Balfour Beatty US infrastructure arm appoints new execs


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A headshot of Dan Young

Dan Young

Permission granted by Balfour Beatty

 

Balfour Beatty’s US Civils business has appointed three leaders to executive roles,  the company announced on March 15. Dan Young and Jay Boyd will become vice presidents of operations in the Southwest and Southeast regions, respectively, while Terri Eller will serve as vice president, controller of the unit.

Young has more than 30 years of heavy civil experience, and previously served as the company’s director of construction in the Southwest. In his new position, he’ll continue to oversee joint venture operations for the $1.7 billion Interstate 635 East Project in Dallas, a design-build roadway project on behalf of Texas DOT, according to the release.

Boyd has worked for Balfour Beatty since 1999, and brings several decades of supervisory and hands-on experience in complex heavy civil and marine construction projects, per the release. His specialty is in delivering environmentally sensitive projects.

A headshot of Jay Boyd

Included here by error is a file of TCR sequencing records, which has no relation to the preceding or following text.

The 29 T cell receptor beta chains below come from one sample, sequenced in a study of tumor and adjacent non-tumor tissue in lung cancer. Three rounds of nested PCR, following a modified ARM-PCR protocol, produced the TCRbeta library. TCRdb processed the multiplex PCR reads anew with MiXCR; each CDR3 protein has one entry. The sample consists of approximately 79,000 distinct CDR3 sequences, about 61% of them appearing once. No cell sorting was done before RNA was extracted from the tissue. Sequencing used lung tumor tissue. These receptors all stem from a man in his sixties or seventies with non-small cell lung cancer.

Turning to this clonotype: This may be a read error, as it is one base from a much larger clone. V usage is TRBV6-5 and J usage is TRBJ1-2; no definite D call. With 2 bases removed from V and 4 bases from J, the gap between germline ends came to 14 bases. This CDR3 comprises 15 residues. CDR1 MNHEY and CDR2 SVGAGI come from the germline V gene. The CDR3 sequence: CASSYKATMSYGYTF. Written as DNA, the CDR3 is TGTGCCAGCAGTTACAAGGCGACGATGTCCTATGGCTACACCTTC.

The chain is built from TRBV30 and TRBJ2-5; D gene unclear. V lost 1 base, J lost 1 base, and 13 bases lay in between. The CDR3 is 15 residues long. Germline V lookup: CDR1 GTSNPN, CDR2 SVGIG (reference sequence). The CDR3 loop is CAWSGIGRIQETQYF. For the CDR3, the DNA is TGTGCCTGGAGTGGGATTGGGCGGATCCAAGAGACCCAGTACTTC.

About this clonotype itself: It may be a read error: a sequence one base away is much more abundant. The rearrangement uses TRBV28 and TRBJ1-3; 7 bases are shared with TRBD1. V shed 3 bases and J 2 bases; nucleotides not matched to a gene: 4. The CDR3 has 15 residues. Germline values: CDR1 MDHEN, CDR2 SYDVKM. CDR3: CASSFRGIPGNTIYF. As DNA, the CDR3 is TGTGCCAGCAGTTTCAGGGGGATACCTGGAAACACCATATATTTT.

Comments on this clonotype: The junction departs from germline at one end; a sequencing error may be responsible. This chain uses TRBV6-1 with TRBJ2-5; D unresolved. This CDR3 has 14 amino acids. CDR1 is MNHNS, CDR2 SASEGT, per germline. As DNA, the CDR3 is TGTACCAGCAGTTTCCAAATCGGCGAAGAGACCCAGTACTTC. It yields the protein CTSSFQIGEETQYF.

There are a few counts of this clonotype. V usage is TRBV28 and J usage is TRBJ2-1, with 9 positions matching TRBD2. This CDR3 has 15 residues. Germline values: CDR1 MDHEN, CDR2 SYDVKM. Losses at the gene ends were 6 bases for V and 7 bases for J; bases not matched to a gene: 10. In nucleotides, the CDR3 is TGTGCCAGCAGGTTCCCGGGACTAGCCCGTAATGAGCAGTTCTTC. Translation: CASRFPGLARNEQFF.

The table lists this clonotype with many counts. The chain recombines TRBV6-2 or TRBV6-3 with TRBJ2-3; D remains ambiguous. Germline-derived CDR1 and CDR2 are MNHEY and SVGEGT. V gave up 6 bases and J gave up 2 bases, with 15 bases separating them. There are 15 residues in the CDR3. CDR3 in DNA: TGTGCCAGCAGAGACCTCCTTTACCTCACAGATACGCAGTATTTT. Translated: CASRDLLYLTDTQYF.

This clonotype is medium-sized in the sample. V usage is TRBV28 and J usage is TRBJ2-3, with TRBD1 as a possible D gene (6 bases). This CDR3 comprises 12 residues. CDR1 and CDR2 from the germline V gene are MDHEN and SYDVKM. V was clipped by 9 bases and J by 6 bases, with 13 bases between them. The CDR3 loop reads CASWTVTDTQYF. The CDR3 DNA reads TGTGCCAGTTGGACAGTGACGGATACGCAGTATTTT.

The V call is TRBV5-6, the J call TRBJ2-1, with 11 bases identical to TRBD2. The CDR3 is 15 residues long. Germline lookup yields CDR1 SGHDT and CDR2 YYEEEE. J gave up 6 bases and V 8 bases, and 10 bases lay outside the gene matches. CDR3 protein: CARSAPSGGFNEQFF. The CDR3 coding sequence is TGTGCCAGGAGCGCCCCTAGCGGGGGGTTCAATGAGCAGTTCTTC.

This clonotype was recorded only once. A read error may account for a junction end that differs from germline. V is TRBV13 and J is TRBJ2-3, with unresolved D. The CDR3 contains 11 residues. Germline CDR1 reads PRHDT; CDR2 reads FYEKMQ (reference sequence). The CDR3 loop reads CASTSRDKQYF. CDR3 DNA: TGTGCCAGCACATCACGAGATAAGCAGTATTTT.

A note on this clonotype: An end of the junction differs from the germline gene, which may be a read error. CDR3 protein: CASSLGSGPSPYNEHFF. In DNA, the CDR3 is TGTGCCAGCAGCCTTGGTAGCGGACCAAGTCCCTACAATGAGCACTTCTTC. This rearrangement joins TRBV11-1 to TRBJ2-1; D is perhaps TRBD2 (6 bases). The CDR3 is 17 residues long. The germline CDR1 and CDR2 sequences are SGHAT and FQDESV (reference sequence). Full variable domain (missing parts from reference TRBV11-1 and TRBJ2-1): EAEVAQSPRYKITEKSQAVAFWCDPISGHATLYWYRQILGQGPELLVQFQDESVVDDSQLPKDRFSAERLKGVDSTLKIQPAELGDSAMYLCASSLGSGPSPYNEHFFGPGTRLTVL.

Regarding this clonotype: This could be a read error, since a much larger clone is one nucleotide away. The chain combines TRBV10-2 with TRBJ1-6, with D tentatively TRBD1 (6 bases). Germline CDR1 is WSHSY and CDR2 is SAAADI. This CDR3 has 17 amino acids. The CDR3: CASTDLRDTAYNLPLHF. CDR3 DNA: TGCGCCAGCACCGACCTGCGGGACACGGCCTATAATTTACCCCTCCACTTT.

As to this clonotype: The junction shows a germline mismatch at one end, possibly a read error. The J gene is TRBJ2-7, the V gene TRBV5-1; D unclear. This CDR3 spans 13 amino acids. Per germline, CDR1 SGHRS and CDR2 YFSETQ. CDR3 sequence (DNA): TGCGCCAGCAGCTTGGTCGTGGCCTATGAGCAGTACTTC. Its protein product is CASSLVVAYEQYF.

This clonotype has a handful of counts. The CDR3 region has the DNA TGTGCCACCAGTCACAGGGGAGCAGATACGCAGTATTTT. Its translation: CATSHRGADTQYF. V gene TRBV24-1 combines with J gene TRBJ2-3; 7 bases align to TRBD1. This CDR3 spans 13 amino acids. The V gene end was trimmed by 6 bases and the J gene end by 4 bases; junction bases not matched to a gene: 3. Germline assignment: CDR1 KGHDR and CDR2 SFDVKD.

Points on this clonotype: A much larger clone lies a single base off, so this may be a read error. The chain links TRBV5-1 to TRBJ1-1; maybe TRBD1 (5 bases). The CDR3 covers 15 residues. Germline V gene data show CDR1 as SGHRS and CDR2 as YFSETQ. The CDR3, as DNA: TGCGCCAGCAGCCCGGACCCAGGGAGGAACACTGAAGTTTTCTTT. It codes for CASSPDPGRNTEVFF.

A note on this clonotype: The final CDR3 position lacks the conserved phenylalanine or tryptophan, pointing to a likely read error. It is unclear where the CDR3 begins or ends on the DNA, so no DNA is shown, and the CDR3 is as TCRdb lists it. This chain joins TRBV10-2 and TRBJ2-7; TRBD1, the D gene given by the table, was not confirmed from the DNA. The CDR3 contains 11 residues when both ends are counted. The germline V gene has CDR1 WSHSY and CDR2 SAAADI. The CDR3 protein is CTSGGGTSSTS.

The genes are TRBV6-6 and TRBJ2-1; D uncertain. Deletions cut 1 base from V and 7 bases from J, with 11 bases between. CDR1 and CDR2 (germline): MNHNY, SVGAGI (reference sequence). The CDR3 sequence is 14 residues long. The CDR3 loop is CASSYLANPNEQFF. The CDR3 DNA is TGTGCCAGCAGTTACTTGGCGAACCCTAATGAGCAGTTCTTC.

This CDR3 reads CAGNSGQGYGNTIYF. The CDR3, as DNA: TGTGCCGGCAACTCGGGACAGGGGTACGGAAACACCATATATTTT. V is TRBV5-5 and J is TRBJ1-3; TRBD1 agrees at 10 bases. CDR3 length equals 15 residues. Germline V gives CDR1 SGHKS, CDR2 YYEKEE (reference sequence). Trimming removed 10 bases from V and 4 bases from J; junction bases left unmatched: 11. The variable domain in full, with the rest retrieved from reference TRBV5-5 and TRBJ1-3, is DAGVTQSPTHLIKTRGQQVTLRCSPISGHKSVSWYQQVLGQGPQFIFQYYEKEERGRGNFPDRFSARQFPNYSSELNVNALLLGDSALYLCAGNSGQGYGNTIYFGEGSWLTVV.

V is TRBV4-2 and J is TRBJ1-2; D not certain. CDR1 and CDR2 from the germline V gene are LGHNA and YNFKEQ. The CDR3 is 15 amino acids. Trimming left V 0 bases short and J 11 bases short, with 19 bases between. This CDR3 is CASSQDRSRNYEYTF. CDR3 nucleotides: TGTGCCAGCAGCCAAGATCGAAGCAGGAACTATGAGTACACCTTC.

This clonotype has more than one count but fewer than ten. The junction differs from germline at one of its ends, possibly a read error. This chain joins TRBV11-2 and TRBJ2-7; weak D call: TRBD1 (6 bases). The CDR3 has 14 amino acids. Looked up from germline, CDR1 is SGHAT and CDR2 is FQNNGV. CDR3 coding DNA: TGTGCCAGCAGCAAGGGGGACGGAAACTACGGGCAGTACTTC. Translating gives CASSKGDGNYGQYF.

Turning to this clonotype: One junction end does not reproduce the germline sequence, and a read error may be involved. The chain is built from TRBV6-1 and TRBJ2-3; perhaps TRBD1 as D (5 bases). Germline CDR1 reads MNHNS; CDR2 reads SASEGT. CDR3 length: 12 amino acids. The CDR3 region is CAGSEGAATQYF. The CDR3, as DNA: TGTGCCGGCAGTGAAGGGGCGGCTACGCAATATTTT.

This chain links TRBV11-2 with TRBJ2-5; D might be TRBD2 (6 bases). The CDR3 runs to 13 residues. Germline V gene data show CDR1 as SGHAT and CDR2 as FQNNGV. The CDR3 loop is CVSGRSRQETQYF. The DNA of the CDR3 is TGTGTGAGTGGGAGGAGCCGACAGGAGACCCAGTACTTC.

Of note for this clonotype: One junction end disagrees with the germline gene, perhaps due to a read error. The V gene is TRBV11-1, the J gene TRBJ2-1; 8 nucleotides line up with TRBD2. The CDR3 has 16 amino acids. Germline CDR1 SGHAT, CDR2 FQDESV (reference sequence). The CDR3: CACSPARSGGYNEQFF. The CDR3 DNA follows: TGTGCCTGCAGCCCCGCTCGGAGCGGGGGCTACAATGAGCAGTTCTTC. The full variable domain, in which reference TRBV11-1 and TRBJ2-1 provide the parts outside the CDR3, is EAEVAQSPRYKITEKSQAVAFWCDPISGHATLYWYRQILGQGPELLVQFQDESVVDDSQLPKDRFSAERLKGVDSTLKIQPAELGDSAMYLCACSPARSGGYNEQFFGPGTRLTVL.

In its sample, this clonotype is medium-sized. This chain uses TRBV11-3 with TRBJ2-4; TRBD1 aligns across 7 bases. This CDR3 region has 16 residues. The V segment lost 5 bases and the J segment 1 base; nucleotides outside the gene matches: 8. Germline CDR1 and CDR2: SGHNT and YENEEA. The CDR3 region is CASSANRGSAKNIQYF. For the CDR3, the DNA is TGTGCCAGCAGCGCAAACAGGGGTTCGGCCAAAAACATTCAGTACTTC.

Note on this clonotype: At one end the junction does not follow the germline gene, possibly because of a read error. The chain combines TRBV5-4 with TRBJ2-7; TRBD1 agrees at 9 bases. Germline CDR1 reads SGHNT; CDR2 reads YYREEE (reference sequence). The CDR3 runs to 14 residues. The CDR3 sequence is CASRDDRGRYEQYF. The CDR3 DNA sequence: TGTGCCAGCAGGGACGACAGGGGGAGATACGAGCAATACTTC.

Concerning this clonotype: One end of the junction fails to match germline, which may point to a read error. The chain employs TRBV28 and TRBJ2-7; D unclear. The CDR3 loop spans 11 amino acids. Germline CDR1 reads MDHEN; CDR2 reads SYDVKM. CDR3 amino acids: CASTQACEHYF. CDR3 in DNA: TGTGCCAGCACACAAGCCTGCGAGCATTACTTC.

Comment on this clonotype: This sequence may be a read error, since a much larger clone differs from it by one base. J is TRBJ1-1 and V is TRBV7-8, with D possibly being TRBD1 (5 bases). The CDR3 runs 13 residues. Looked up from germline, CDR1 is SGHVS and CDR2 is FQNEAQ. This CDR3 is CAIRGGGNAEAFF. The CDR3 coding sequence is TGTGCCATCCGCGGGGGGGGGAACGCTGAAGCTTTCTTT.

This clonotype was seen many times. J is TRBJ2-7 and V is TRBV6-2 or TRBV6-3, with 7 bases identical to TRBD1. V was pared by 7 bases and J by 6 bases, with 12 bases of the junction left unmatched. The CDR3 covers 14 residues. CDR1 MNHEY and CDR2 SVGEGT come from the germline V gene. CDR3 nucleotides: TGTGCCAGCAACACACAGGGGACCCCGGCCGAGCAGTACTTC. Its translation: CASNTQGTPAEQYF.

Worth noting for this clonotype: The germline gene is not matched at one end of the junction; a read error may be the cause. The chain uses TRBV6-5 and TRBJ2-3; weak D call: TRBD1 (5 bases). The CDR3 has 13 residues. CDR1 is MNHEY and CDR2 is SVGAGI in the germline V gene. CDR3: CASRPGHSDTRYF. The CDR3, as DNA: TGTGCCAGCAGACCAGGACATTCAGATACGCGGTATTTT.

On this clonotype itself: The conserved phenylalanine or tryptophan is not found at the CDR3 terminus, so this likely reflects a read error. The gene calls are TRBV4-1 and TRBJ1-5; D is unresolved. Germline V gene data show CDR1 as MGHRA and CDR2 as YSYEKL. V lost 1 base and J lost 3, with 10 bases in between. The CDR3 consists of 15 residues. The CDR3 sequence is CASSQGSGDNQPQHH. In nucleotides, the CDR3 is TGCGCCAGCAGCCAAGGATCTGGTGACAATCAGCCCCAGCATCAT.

Jay Boyd

Permission granted by Balfour Beatty

 

Both Young and Boyd will report directly to Mark Johnnie, senior vice president and COO of US Civils for Balfour Beatty.

Eller has been with the firm since 2009 and has served in various controller roles, ensuring that accounting activities accurately reflect the business’ strategic financial objectives. She is a Certified Public Accountant, and holds a Master of Professional Accountancy degree from Georgia State University.

A headshot of Terri Eller

Terri Eller

Permission granted by Balfour Beatty

 

“Our business is evolving and continues to offer excellent opportunities for career development across the nation,” said Mark Konchar, Balfour Beatty’s president of US Civils. “These appointments will not only strengthen and maintain our operations but support strategies that focus on key markets and essential projects in our communities.”

The promotions come on the heels of the contractor’s full-year results, when the builder reported its profits dropped nearly 15%. The hit largely came in its investment portfolio. Balfour Beatty continues to de-risk its portfolio of work, which comes at the expense of civil, or infrastructure, work — 24% of the company’s 2023 backlog was in this type of construction, compared to 42% in 2020.



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